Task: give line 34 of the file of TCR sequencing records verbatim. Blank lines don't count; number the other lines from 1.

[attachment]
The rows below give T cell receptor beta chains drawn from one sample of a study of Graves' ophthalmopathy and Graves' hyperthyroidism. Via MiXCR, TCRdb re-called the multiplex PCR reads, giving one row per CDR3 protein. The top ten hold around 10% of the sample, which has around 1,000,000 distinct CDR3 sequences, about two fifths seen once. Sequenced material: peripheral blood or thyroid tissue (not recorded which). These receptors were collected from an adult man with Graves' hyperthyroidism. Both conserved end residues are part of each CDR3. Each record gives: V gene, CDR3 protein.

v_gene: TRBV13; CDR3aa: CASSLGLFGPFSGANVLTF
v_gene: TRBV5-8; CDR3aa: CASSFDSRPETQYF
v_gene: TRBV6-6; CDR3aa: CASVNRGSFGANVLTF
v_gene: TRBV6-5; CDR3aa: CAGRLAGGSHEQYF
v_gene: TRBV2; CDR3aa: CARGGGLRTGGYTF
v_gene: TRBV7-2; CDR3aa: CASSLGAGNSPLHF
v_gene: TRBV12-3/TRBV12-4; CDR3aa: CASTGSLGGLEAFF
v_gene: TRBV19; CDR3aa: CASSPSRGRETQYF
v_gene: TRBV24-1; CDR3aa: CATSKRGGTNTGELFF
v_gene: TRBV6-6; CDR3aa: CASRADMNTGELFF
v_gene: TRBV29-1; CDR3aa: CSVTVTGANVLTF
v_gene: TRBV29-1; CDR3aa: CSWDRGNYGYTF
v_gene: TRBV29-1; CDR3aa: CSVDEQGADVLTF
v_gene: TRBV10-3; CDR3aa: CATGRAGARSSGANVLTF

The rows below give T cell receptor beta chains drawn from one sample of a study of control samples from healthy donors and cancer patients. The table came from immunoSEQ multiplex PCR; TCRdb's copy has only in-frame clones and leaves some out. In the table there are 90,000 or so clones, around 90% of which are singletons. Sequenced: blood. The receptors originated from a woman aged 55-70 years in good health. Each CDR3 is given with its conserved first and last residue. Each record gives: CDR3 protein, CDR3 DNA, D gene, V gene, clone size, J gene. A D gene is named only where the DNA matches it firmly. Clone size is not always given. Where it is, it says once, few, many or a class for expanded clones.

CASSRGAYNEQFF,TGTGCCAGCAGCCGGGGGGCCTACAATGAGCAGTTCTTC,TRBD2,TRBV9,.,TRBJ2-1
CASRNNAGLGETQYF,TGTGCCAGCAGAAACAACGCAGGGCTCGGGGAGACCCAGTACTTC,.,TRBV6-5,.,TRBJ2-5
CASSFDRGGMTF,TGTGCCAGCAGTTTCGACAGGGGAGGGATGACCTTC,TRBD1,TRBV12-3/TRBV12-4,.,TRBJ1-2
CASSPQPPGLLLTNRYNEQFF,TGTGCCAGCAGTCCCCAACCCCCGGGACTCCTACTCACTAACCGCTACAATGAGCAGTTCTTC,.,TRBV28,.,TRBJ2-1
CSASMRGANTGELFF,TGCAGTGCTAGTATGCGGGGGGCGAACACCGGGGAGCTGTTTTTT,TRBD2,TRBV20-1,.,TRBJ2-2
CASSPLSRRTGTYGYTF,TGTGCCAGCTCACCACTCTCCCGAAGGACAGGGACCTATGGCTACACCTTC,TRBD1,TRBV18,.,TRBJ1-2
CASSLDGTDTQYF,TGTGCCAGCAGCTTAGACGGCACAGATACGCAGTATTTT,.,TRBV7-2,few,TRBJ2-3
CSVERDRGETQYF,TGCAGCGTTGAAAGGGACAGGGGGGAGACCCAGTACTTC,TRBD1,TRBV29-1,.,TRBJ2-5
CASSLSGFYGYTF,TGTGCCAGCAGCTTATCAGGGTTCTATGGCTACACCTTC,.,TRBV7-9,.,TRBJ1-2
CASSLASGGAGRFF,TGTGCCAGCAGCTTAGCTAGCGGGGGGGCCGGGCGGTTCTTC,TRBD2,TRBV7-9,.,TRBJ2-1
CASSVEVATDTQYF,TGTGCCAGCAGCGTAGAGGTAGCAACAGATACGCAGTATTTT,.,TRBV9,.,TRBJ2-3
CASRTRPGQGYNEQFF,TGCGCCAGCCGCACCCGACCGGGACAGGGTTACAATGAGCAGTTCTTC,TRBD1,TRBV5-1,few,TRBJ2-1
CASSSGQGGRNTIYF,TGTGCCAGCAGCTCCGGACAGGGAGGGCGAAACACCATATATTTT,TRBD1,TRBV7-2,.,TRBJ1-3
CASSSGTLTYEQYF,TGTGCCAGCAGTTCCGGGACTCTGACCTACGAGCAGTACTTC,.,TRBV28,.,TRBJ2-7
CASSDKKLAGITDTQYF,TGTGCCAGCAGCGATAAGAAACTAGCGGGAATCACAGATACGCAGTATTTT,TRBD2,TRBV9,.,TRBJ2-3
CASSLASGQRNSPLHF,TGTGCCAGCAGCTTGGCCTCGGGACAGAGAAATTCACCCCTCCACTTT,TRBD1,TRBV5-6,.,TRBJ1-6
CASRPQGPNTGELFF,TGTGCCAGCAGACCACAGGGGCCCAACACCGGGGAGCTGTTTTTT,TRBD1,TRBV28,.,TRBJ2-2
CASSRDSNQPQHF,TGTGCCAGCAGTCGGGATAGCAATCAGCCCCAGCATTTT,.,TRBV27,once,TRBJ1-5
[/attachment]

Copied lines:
CASSRDSNQPQHF,TGTGCCAGCAGTCGGGATAGCAATCAGCCCCAGCATTTT,.,TRBV27,once,TRBJ1-5